BY NIGEL JAQUISS firstname.lastname@example.org
The muckrakers over at Jack Bog's blog http://bojack.org/ turned up a tantalizing bit of information yesterday—a seemingly giant property tax cut in South Waterfront, or Sowa as some now call it.
The purported beneficiary: ZRZ, the property arm of Zidell Marine and owners of a 30-plus acre chunk of waterfront real estate at 3121 SW Moody Ave., just south of the Ross Island Bridge.
Under the headline, "More Sowa Madness," Jack Bog (aka Jack Bogdanski, a law professor at Lewis & Clark's Northwestern School of Law), reported that ZRZ's assessed value had somehow plummeted from more than $10 million in 2005 to less than $100,000 in 2006. That drop in assessed value corresponded to a drop in annual property taxes from about $156,000 to less than $2,000.
That's a pretty nice turn of events in a district where property values have risen more than 10-fold in the past five years as the OHSU tram and Homer Williams' condos have risen.
"I think something funny may be going on," Bogdanski concluded.
Turns out, however, that the revaluation is correct.
Starting about six years ago, according to Multnomah County senior property assessor Randy Walruff, the Oregon Department of Revenue screwed up ZRZ's property tax calculation.
Unlike most properties, large industrial sites such as ZRZ's parcel, where Zidell Marine makes barges, are assessed by the state. For well over a decade, the property has been seriously contaminated, the result of years of scrapping ships on the property.
A little property tax history: In 1997, when Measure 50 went into effect, assessed property values were pegged to 90 percent of 1995 levels and then allowed to increase no more than 3 percent annually except for exceptional events, such as rezoning or additional investment in the property.
In 1995, because of the contamination, ZRZ's 30 acres were essentially worthless, Walruff says. But starting in 2000, the state Department of Revenue began assigning large and steady increases in assessed value, based on what the property would be worth if cleaned up.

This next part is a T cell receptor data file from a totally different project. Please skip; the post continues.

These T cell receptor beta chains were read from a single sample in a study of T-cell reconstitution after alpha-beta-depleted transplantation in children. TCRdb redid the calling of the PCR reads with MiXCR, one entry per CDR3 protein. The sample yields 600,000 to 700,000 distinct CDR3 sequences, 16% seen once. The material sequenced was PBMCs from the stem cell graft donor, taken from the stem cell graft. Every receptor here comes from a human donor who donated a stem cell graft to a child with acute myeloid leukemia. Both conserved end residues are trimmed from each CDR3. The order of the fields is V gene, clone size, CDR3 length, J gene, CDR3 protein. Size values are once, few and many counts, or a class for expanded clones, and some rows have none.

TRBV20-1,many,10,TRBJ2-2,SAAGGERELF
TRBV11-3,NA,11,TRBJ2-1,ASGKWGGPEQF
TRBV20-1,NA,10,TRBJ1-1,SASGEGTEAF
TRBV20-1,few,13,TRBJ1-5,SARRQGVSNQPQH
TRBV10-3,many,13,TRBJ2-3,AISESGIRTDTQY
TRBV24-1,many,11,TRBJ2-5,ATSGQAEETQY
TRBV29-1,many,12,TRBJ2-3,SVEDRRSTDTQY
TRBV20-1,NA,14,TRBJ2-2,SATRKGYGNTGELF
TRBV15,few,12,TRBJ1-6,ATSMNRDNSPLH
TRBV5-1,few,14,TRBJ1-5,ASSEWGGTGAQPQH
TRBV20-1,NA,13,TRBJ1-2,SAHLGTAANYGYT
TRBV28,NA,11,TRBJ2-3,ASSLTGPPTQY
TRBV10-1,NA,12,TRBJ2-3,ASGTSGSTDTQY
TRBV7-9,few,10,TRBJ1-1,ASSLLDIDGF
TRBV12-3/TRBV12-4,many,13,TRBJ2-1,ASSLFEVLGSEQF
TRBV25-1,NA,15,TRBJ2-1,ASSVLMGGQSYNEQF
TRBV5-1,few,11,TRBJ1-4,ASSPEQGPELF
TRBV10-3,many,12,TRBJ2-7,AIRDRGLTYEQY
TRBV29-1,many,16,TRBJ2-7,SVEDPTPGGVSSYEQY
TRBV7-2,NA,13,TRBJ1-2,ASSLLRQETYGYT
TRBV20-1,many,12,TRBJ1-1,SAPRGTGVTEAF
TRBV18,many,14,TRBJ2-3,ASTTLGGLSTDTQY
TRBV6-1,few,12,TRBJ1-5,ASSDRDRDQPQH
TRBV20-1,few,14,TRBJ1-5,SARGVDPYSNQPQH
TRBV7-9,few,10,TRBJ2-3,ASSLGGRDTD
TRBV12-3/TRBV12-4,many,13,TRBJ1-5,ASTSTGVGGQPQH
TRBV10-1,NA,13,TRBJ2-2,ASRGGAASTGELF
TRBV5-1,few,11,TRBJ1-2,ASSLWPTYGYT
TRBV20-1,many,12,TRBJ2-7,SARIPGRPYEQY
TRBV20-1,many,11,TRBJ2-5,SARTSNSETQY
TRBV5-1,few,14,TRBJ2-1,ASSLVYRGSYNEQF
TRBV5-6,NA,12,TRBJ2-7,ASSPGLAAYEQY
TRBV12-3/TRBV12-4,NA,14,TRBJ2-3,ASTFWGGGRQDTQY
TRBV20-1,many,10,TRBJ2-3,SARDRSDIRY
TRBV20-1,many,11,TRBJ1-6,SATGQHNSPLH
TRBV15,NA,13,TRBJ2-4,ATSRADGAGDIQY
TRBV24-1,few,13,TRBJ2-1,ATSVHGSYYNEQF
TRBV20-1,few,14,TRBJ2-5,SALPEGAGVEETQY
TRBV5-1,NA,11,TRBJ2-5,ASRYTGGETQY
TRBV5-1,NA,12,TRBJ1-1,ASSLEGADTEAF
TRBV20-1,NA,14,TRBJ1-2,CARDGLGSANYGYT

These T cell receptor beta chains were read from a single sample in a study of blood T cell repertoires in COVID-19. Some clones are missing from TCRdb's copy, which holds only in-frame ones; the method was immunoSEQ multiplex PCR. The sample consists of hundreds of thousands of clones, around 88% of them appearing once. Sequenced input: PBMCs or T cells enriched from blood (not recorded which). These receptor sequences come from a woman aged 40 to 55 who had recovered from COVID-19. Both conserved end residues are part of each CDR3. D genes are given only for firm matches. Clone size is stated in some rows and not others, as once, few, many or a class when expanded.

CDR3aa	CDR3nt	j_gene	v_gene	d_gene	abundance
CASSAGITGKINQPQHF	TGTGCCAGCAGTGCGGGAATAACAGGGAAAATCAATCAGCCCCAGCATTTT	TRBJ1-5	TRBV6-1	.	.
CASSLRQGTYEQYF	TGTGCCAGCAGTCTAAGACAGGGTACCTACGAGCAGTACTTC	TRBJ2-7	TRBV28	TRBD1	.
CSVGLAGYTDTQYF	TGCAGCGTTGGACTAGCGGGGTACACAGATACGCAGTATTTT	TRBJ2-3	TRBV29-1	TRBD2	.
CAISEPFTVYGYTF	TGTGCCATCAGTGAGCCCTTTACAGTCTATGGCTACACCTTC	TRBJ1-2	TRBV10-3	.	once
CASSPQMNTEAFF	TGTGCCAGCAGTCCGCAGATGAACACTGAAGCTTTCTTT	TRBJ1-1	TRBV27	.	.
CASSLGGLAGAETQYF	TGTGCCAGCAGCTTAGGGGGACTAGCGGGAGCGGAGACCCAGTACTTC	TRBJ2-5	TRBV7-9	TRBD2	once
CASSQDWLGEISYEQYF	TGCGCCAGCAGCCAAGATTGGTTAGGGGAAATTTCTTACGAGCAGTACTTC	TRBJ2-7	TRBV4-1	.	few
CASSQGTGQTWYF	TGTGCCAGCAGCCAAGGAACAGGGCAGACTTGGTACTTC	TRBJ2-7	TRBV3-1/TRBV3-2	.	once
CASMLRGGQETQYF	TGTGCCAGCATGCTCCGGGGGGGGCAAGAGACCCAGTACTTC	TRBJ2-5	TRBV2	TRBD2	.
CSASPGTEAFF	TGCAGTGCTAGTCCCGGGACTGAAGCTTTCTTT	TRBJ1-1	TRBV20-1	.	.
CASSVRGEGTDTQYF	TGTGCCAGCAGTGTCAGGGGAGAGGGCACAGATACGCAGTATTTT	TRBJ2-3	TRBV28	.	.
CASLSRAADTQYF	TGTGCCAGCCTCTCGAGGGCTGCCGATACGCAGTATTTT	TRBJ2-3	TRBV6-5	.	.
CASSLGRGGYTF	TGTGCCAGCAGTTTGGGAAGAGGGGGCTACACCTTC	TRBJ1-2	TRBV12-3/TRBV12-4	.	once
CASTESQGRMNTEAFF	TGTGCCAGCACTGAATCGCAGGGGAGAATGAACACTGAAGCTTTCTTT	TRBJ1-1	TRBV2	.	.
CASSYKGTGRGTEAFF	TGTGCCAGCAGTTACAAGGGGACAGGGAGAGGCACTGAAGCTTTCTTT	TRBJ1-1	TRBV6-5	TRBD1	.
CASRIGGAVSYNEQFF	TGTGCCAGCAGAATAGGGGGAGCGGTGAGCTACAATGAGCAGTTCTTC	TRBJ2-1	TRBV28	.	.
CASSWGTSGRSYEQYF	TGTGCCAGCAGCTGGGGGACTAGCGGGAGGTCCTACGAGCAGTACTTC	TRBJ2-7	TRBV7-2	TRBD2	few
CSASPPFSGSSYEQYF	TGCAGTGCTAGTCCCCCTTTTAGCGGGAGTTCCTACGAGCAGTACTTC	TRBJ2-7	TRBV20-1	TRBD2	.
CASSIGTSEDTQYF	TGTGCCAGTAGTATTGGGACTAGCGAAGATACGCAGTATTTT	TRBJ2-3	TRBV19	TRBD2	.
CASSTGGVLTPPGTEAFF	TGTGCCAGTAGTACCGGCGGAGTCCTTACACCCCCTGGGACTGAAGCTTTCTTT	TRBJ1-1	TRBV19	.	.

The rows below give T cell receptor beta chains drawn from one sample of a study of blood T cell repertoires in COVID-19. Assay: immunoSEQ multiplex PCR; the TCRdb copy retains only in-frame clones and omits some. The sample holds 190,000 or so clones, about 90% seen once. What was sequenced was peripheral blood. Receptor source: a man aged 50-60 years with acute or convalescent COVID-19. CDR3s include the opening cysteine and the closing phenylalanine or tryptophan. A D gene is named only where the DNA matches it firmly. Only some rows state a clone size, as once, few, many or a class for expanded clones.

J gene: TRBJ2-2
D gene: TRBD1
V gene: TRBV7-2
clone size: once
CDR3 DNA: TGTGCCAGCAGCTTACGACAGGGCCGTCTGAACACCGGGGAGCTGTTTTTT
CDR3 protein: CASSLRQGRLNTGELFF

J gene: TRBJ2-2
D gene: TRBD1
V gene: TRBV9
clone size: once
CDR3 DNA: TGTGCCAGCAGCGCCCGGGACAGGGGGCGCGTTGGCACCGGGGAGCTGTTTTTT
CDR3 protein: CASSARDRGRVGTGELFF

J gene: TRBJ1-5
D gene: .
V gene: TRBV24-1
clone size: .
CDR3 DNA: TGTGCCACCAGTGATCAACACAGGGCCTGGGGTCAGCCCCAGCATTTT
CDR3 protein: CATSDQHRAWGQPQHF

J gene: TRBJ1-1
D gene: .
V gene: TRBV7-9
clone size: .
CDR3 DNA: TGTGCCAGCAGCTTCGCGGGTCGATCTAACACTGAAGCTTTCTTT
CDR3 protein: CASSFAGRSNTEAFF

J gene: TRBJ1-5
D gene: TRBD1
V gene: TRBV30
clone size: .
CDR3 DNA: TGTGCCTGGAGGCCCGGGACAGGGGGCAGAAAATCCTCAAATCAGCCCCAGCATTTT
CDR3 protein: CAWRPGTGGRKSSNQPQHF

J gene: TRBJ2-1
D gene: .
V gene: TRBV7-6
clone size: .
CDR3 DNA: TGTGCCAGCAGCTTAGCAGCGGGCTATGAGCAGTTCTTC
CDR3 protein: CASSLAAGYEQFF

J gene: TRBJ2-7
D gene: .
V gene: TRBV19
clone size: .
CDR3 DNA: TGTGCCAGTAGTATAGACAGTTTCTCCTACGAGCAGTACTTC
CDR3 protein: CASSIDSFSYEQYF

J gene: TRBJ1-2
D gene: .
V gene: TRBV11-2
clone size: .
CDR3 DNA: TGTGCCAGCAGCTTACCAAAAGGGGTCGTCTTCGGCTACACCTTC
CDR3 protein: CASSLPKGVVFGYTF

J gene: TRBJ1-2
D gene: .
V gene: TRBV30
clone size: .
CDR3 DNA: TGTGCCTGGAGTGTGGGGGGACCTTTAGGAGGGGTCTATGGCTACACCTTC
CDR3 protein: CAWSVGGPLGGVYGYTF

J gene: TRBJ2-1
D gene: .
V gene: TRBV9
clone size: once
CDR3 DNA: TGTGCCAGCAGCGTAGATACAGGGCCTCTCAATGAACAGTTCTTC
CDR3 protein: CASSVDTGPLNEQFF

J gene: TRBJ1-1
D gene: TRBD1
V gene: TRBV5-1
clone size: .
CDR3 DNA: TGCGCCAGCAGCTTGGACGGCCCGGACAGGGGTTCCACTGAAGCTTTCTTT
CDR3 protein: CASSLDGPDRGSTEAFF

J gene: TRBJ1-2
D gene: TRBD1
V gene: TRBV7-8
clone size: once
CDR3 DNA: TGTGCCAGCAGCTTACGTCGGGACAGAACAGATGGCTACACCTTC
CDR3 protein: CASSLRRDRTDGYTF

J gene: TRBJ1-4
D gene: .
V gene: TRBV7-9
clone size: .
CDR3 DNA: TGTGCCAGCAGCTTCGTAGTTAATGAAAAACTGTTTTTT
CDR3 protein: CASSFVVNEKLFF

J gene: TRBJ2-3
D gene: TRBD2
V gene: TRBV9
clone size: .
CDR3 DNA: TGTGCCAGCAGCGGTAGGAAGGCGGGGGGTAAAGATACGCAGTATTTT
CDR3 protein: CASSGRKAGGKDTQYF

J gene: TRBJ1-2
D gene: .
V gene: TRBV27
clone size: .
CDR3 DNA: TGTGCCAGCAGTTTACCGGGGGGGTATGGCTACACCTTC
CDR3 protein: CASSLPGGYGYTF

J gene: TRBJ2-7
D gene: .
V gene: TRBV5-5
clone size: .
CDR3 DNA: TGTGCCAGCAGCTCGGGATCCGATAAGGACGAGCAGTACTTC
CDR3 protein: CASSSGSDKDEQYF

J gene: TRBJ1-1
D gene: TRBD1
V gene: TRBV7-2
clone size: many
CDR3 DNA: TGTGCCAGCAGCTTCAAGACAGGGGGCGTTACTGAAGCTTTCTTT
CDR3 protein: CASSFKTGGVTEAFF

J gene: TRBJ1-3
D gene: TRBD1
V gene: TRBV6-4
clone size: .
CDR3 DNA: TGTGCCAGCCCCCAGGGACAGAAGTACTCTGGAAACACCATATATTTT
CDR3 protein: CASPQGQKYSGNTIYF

Walruff says the county simply took those increasing assessments and billed ZRZ, which paid the ever increasing tax bills.
At one point, he says, ZRZ appealed the increased valuation but then withdrew the appeal for reasons that are unclear. Only earlier this year, after ZRZ hired a lawyer to examine the assessments did county officials realize they had over-charged ZRZ. In May, according to deputy county attorney John Thomas, the county agreed to repay ZRZ nearly $500,000 in over-paid taxes.
Blogsphere conpiracy theories to the contrary, Walruff says, nobody is getting a favor or a special deal. "What we have here is a big mistake," he says.
(The damage to county coffers could have been worse, because ZRZ agreed to waive interest and could not claim a refund for the first couple of years of overpayment).
The big reduction in assessed value helps ZRZ's cash flow but it will not affect the company's battle to pay less for the tram and other South Waterfront improvements. Assessments for those projects is based on square-footage, not property value.